By Niamh Tracey | 9 August, 2023
Tax pain makes life difficult for landlords
Landlords of residential property may find themselves needing support as their forecasts and business plans might have been shredded by consecutive interest rate rises, warns Matthew Todd, manager at RSM
Interest rate rises, coupled with restricted tax relief for borrowing costs, are brewing a storm that could even turn a tax cut into bad news for landlords.
Since 6 April 2017, tax relief on finance costs has been restricted for most unincorporated landlords of residential property. The restriction means that most landlords can, at best, only claim basic rate income tax relief – equal to 20% of their finance costs – rather than a full deduction from taxable profits which may initially be taxable at the higher rate or additional rates of tax.
The result of the restriction is that taxpayers may suffer an effective 20% or 25% tax charge on notional profits, even if their business made a loss after finance costs. Scottish taxpayers may pay an even higher charge due to the higher tax rates in Scotland.
In addition to the immediate income tax charged on rental income, landlords may also suffer other punitive tax charges that are assessed based on their headline level of taxable income, before the deduction of finance costs, such as the tapering of the personal allowance and the high income child benefit charge. The result is that landlords may incur additional tax costs which are not proportionate to their cash profits or losses.
Let’s consider David, who has a £2.5m residential property portfolio, funded by about 60% debt. His portfolio generates a rental profit, before finance costs, of £125,000. Following recent rate rises, his annual interest costs, have increased to around 6% or £87,500 per annum. He resides in England and has no other sources of income.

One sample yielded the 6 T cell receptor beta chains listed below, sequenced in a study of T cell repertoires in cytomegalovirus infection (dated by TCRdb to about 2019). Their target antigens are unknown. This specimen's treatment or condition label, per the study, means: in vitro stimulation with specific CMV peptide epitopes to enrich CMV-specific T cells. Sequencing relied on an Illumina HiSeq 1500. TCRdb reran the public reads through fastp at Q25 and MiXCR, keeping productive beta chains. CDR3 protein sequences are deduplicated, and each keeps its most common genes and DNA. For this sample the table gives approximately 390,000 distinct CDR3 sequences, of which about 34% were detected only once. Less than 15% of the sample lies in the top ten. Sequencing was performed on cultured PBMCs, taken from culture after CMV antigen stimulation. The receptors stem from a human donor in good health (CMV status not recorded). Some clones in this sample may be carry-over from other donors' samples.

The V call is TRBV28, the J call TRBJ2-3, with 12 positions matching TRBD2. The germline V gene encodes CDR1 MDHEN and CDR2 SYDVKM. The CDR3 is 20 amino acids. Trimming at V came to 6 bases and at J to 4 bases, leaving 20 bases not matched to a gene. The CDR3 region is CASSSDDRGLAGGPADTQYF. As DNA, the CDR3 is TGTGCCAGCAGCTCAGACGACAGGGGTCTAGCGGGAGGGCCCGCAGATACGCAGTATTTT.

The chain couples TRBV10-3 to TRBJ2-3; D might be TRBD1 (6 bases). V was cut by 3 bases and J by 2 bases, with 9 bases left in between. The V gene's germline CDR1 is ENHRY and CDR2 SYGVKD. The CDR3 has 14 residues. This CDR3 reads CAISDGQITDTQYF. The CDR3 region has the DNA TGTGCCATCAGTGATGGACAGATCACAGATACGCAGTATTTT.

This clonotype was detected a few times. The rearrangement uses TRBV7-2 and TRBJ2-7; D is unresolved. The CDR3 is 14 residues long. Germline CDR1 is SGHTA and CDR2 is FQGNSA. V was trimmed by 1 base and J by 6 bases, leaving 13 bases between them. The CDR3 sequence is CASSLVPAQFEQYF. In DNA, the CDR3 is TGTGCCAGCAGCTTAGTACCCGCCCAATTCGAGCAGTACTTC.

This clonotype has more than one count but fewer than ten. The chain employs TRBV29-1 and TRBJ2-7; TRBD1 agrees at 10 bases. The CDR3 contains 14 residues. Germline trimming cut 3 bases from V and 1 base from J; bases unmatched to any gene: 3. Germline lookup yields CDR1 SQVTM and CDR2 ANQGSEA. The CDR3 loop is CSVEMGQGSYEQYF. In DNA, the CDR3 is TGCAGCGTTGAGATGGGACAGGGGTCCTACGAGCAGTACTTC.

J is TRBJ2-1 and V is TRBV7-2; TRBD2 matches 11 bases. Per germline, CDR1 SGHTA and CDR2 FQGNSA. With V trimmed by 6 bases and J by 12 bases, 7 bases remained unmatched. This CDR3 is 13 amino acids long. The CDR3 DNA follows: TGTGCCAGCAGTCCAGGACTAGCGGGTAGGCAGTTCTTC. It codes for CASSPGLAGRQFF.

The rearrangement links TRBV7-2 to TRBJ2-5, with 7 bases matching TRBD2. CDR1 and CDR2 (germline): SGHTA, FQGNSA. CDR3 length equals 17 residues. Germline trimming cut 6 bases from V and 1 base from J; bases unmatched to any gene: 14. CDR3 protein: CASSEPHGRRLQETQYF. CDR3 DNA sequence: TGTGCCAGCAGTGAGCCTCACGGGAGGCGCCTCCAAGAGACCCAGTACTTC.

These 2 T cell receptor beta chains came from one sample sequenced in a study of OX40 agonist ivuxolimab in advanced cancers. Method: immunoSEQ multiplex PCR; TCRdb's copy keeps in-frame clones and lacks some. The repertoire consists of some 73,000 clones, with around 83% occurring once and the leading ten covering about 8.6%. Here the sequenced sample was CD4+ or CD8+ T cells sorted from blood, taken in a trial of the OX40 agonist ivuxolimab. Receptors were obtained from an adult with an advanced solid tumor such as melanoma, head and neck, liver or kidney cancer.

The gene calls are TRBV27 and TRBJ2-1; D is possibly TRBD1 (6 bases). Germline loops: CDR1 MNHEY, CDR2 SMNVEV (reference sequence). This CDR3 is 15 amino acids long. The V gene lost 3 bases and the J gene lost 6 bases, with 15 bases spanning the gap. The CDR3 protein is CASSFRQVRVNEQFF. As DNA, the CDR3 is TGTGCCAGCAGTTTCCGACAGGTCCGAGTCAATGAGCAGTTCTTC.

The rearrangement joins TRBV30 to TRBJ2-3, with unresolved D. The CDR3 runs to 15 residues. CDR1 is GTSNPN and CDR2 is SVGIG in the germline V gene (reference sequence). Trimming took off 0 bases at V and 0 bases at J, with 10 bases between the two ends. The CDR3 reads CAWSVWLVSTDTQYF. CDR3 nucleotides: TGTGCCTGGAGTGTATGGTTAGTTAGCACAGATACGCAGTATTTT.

David’s cash profit, before tax, is £37,500. However, his income tax liability on this profit is £24,932, equivalent to almost two-thirds of his cash profits, leaving him with profits after tax of £12,568.
As a comparison, if David was allowed full tax relief for his mortgage interest, as would have been the case less than a decade ago, his tax liability would be almost £20,000 less.
More problems on the horizon?
Further increases to interest rates will be problematic and could put someone like David into a position where they end up paying a significant amount of tax on what is a cash loss.
However, forgetting interest rates for a minute, another problem could be on the horizon for landlords. Earlier this month, it was reported that Rishi Sunak wants a 2p tax cut before the general election. Presuming that this cut would be an isolated cut to the basic rate of income tax, something that Sunak previously expressed his desire to do when Chancellor, this could hurt the pockets of residential landlords even more.
As noted above, under the current rules, tax relief on finance costs is restricted to the basic rate of tax. If the basic rate of tax was reduced to say 18%, the tax reducer available to landlords would be reduced by a further 2%, potentially increasing their tax bills once more. In the example of David, above, this would result in a further increase to his tax bill of almost £1,000.
Before announcing a tax cut, we would expect the prime minister and Chancellor will make appropriate adjustments for any unfortunate knock-on effects, such as that listed above. However, with no indication of immediate support being on the way for landlords, those concerned with rising borrowing costs should seek appropriate tax advice as soon as possible. Such advice should give them peace of mind, in knowing that their rental business is as tax efficient as possible and will allow them to appropriately consider the viability of their business in these trying times.